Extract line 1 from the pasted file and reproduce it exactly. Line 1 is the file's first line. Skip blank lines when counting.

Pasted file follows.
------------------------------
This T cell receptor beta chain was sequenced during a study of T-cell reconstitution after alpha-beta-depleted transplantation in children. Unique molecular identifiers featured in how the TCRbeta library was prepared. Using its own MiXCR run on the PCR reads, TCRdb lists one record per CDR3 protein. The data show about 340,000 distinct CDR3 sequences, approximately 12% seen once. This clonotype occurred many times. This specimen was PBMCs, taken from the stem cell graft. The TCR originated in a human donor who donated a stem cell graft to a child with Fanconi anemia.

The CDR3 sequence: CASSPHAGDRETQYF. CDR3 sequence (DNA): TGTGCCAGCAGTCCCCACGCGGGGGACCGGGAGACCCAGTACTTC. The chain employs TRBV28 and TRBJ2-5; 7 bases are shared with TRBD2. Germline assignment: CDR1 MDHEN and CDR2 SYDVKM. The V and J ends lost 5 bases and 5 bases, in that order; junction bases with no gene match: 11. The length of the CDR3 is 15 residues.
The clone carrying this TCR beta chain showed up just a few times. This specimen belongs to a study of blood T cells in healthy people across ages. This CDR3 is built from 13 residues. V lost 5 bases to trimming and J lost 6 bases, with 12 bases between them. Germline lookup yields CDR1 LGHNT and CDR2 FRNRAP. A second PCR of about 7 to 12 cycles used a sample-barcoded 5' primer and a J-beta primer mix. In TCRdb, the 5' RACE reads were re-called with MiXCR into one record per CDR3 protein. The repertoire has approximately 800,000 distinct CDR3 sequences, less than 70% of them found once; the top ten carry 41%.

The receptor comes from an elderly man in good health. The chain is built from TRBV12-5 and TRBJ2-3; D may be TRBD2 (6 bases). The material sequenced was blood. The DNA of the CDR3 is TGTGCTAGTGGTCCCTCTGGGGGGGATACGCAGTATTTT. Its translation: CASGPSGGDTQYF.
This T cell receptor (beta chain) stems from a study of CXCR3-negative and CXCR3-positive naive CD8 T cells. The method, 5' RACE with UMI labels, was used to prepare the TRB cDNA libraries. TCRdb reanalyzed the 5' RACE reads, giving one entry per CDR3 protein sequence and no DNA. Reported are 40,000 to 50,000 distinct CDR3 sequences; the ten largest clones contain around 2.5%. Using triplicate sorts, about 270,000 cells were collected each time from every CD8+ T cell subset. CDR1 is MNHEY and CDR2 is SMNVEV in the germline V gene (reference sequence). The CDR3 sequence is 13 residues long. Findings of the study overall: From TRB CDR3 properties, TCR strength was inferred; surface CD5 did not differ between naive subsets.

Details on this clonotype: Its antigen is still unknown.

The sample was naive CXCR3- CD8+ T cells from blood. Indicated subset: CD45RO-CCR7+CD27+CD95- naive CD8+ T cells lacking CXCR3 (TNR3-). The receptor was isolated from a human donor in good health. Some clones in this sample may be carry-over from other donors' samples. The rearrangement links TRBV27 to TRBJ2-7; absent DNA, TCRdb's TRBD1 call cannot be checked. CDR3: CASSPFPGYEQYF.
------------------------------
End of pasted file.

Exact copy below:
This T cell receptor beta chain was sequenced during a study of T-cell reconstitution after alpha-beta-depleted transplantation in children. Unique molecular identifiers featured in how the TCRbeta library was prepared. Using its own MiXCR run on the PCR reads, TCRdb lists one record per CDR3 protein. The data show about 340,000 distinct CDR3 sequences, approximately 12% seen once. This clonotype occurred many times. This specimen was PBMCs, taken from the stem cell graft. The TCR originated in a human donor who donated a stem cell graft to a child with Fanconi anemia.